Idaho Politician Opposes Removing Tax on Gold for a Very Odd Reason
We witnessed what appeared to be the Dunning-Kruger effect (people who know the least tend to overvalue their own competence, and believe that they are experiencing some sort of upper-echelon level of thinking) in action earlier this month on the floor of the Idaho House of Representatives.
During the March 14 floor debate on Idaho’s House Bill 206, a measure that promotes sound money by removing Idaho income taxation from precious metals, Democrat Representative Mat Erpelding—the House Minority Leader—shared his two cents, even after asserting that he had no opinion on the bill (but then voted against it).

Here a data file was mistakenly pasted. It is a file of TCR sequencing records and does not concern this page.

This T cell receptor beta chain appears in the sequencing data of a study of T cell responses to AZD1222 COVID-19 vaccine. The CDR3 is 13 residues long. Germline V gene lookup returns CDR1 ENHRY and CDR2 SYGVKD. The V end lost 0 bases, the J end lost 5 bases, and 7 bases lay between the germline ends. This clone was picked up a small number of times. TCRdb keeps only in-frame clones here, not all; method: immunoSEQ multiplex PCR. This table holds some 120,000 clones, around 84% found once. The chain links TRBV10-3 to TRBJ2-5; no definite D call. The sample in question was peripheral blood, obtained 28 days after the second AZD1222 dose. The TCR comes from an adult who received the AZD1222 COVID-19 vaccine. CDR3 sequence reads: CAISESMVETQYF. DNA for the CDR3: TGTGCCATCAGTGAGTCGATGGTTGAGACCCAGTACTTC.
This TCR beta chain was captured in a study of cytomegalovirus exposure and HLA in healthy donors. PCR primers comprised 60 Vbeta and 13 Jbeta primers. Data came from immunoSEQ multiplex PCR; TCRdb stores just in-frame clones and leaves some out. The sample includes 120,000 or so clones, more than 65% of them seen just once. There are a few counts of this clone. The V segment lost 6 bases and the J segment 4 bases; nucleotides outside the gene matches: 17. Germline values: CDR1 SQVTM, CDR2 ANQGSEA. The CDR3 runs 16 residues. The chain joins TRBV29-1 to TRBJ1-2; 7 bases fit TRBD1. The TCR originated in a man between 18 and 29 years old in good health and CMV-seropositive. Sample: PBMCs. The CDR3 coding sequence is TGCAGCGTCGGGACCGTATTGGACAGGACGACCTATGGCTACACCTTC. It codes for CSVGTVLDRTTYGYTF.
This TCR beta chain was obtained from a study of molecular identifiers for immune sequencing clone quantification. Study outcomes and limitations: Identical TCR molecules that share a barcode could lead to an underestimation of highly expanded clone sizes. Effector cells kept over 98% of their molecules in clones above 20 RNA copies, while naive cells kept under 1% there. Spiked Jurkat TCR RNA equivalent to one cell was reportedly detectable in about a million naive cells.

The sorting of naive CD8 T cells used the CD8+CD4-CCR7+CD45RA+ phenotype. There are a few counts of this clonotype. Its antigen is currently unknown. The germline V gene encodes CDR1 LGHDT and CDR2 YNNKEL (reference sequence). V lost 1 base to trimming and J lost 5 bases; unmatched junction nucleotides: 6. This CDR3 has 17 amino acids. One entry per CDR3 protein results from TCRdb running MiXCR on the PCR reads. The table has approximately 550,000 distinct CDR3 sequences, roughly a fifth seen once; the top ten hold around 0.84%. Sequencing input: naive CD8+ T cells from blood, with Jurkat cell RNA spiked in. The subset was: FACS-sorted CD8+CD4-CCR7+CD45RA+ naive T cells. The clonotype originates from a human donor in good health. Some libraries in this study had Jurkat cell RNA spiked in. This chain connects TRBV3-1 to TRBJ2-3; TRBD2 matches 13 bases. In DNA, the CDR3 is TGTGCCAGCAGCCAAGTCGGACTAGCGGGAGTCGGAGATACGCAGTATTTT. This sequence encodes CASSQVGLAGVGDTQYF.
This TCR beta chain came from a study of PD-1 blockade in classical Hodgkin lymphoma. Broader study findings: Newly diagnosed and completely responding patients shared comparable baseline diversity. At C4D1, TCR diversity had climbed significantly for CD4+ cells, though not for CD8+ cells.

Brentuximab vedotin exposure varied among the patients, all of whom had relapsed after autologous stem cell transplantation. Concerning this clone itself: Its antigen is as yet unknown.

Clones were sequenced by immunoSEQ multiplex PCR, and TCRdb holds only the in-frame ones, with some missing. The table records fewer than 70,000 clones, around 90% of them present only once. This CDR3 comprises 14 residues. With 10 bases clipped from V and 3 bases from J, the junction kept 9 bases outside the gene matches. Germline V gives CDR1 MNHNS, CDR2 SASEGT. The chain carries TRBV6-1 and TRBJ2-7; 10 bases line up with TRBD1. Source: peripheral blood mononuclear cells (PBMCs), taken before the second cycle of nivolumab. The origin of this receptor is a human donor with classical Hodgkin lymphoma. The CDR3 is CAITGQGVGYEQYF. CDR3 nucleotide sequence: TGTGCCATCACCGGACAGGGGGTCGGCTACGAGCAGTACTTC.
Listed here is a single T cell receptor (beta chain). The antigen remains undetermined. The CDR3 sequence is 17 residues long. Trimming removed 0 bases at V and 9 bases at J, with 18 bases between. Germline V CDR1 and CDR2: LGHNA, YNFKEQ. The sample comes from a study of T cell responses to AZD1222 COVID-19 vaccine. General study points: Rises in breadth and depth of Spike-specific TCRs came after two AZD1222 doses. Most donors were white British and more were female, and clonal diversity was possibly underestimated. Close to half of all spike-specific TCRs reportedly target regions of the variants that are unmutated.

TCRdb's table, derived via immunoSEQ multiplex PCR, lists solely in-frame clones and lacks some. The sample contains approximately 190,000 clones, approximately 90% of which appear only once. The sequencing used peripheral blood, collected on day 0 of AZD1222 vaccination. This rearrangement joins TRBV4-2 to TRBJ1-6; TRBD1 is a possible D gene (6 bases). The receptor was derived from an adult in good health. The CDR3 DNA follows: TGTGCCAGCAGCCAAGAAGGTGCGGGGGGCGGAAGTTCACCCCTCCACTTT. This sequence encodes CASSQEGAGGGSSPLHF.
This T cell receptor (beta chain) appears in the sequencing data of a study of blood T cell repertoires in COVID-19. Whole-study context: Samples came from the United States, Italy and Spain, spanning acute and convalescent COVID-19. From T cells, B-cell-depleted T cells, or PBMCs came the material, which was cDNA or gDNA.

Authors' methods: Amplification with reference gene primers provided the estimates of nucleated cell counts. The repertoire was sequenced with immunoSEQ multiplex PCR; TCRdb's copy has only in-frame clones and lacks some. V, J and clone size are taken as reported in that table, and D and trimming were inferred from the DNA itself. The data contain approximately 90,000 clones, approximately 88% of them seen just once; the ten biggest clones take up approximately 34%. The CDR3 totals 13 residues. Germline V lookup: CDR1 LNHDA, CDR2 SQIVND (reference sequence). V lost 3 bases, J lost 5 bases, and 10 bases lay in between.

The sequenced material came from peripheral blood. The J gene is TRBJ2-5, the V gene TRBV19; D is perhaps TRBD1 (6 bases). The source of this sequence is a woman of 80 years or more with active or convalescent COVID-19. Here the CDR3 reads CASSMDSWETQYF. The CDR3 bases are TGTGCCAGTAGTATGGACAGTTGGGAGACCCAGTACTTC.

“Thank you, Mr. Speaker. I don’t have an opinion on this bill. However, I do have an opinion on facts. Facts are somewhat important,” Representative Erpelding said. “If we say that gold is going to protect us from inflation, I want to point out that in 1868, gold was $27 an ounce, and today gold is $1,218 an ounce. So we can’t say that gold is going to protect us from inflation when you have that type of a price range over the last hundred years.”
What? The purchasing power of the dollar versus gold has fallen nearly 98% and gold therefore offers no protection against inflation?
Despite Minority Leader Erpelding’s objection, House Bill 206 overwhelmingly passed by 56 to 13. Next, sound money supporters hope to receive a hearing and a vote in the Idaho Senate.